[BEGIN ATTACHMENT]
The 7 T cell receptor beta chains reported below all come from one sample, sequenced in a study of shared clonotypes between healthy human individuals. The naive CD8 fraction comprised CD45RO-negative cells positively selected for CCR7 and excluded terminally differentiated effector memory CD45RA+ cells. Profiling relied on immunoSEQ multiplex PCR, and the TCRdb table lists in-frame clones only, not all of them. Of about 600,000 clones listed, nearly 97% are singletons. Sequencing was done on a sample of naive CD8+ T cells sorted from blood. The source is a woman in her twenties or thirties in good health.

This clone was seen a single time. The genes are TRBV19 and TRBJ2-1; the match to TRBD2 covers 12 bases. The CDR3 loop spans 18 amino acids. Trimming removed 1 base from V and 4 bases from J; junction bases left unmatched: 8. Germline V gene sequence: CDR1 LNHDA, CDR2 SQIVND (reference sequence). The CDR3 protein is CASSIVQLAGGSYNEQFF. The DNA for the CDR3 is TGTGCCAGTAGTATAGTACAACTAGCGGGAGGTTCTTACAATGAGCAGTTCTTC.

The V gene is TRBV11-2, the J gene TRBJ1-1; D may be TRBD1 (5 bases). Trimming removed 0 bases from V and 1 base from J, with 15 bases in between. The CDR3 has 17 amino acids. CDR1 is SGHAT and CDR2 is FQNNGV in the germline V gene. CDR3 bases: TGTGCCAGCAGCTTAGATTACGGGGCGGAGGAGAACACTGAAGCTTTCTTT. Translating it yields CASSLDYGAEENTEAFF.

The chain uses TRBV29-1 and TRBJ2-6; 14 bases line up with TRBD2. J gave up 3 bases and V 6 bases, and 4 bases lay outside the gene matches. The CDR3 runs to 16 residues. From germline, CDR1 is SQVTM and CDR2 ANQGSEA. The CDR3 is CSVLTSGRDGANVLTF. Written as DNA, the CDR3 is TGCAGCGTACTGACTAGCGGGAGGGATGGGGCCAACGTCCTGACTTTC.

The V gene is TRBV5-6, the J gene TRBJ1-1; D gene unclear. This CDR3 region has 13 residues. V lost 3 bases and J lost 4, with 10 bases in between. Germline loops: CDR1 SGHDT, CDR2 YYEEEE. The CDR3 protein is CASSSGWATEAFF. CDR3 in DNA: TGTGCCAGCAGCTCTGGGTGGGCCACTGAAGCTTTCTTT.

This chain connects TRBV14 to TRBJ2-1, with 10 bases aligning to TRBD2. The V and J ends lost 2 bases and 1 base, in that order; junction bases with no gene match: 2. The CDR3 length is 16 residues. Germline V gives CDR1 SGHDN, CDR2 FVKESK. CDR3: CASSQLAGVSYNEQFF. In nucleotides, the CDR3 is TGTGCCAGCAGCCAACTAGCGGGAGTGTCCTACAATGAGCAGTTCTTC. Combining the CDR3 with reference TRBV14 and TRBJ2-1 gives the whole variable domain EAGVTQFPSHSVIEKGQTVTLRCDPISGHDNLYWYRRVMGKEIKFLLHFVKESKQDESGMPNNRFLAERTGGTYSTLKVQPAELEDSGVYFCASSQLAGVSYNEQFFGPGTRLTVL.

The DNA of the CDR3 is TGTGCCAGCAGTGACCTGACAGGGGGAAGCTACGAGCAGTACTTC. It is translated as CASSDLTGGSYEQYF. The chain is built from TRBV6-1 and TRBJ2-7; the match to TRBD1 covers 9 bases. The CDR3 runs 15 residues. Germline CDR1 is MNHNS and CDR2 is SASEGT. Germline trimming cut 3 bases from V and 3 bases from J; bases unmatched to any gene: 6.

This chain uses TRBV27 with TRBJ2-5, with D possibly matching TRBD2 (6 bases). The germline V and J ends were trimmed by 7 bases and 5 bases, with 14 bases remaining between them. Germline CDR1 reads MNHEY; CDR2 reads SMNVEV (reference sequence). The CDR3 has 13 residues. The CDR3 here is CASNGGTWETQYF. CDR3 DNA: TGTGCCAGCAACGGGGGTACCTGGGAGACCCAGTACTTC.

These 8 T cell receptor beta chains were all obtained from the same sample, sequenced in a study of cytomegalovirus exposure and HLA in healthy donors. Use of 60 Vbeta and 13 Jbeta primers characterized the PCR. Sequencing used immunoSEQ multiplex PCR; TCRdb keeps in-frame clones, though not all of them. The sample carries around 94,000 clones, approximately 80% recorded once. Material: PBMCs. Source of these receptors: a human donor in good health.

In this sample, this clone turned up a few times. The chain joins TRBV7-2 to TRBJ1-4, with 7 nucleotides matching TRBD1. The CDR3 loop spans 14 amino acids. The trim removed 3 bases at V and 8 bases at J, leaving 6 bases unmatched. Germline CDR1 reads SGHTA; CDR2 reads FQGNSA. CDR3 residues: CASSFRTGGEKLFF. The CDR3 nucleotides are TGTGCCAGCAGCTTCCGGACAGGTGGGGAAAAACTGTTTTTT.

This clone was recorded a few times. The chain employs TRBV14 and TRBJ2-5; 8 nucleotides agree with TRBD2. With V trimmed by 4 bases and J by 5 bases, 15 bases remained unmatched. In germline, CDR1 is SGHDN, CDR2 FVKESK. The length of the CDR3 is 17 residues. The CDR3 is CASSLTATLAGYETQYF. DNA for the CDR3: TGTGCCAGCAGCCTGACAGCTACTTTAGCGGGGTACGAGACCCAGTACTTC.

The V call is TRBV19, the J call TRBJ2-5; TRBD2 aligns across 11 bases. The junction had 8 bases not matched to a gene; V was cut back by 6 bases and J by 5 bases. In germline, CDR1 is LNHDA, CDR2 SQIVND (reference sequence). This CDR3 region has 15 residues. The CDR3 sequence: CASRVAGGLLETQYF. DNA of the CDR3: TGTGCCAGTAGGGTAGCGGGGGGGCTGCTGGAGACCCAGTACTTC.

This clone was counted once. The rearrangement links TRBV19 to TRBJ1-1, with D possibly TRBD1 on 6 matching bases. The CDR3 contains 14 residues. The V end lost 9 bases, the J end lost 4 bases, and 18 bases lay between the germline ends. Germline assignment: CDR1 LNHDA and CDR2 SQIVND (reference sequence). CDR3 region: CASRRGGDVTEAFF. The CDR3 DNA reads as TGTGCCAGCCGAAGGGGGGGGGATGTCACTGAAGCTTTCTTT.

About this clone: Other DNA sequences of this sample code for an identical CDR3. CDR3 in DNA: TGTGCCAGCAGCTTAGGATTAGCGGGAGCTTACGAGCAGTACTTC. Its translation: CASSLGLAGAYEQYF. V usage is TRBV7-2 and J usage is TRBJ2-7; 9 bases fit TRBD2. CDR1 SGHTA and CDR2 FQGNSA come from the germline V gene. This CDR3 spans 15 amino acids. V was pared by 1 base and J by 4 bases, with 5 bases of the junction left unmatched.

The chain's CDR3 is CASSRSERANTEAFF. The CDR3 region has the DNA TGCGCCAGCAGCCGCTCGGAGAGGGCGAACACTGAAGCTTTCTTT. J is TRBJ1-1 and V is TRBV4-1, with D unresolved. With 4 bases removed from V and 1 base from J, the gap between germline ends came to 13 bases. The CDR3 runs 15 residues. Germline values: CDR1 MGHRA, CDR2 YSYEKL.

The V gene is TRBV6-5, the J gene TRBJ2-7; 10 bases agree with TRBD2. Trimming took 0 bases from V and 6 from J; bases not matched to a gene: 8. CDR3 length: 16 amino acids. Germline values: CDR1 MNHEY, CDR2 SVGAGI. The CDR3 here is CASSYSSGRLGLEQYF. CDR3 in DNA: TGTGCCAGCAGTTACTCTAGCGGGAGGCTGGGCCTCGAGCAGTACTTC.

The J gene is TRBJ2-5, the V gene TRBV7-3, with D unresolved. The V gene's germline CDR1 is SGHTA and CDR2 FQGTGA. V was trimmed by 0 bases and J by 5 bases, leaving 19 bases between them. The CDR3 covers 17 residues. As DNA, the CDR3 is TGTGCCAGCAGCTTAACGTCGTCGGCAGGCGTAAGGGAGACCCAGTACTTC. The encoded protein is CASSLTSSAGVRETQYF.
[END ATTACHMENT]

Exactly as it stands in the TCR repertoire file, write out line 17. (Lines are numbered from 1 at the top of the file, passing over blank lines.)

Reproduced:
The J gene is TRBJ2-5, the V gene TRBV7-3, with D unresolved. The V gene's germline CDR1 is SGHTA and CDR2 FQGTGA. V was trimmed by 0 bases and J by 5 bases, leaving 19 bases between them. The CDR3 covers 17 residues. As DNA, the CDR3 is TGTGCCAGCAGCTTAACGTCGTCGGCAGGCGTAAGGGAGACCCAGTACTTC. The encoded protein is CASSLTSSAGVRETQYF.